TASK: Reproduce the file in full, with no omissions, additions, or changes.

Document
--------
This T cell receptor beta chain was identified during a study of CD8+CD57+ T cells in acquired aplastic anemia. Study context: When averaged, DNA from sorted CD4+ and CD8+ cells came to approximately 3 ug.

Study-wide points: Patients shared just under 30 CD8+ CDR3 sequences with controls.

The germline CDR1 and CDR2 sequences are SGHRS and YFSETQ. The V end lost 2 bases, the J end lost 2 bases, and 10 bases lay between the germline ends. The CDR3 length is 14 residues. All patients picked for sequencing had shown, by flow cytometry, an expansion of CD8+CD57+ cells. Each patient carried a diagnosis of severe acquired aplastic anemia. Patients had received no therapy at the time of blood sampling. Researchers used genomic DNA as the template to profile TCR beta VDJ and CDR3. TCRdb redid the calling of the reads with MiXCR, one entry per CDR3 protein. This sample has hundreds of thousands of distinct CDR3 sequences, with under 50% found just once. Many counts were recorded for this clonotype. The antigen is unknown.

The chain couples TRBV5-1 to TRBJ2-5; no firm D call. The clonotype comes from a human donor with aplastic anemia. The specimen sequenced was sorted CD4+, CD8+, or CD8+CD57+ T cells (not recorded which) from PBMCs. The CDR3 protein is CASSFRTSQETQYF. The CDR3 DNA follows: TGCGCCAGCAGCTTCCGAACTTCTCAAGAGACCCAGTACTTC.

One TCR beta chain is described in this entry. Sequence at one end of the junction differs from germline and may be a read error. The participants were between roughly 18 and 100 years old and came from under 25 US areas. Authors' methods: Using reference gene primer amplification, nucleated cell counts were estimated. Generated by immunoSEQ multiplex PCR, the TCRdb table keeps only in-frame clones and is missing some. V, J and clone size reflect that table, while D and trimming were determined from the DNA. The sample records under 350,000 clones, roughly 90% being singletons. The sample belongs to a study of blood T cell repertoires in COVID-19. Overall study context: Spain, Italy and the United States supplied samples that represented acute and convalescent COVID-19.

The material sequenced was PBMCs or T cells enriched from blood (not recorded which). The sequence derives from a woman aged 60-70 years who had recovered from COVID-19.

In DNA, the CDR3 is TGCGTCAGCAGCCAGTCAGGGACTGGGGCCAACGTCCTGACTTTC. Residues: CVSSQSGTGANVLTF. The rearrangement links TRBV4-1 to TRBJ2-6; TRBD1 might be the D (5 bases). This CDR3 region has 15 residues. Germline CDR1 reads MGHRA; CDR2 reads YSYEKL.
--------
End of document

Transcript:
This T cell receptor beta chain was identified during a study of CD8+CD57+ T cells in acquired aplastic anemia. Study context: When averaged, DNA from sorted CD4+ and CD8+ cells came to approximately 3 ug.

Study-wide points: Patients shared just under 30 CD8+ CDR3 sequences with controls.

The germline CDR1 and CDR2 sequences are SGHRS and YFSETQ. The V end lost 2 bases, the J end lost 2 bases, and 10 bases lay between the germline ends. The CDR3 length is 14 residues. All patients picked for sequencing had shown, by flow cytometry, an expansion of CD8+CD57+ cells. Each patient carried a diagnosis of severe acquired aplastic anemia. Patients had received no therapy at the time of blood sampling. Researchers used genomic DNA as the template to profile TCR beta VDJ and CDR3. TCRdb redid the calling of the reads with MiXCR, one entry per CDR3 protein. This sample has hundreds of thousands of distinct CDR3 sequences, with under 50% found just once. Many counts were recorded for this clonotype. The antigen is unknown.

The chain couples TRBV5-1 to TRBJ2-5; no firm D call. The clonotype comes from a human donor with aplastic anemia. The specimen sequenced was sorted CD4+, CD8+, or CD8+CD57+ T cells (not recorded which) from PBMCs. The CDR3 protein is CASSFRTSQETQYF. The CDR3 DNA follows: TGCGCCAGCAGCTTCCGAACTTCTCAAGAGACCCAGTACTTC.

One TCR beta chain is described in this entry. Sequence at one end of the junction differs from germline and may be a read error. The participants were between roughly 18 and 100 years old and came from under 25 US areas. Authors' methods: Using reference gene primer amplification, nucleated cell counts were estimated. Generated by immunoSEQ multiplex PCR, the TCRdb table keeps only in-frame clones and is missing some. V, J and clone size reflect that table, while D and trimming were determined from the DNA. The sample records under 350,000 clones, roughly 90% being singletons. The sample belongs to a study of blood T cell repertoires in COVID-19. Overall study context: Spain, Italy and the United States supplied samples that represented acute and convalescent COVID-19.

The material sequenced was PBMCs or T cells enriched from blood (not recorded which). The sequence derives from a woman aged 60-70 years who had recovered from COVID-19.

In DNA, the CDR3 is TGCGTCAGCAGCCAGTCAGGGACTGGGGCCAACGTCCTGACTTTC. Residues: CVSSQSGTGANVLTF. The rearrangement links TRBV4-1 to TRBJ2-6; TRBD1 might be the D (5 bases). This CDR3 region has 15 residues. Germline CDR1 reads MGHRA; CDR2 reads YSYEKL.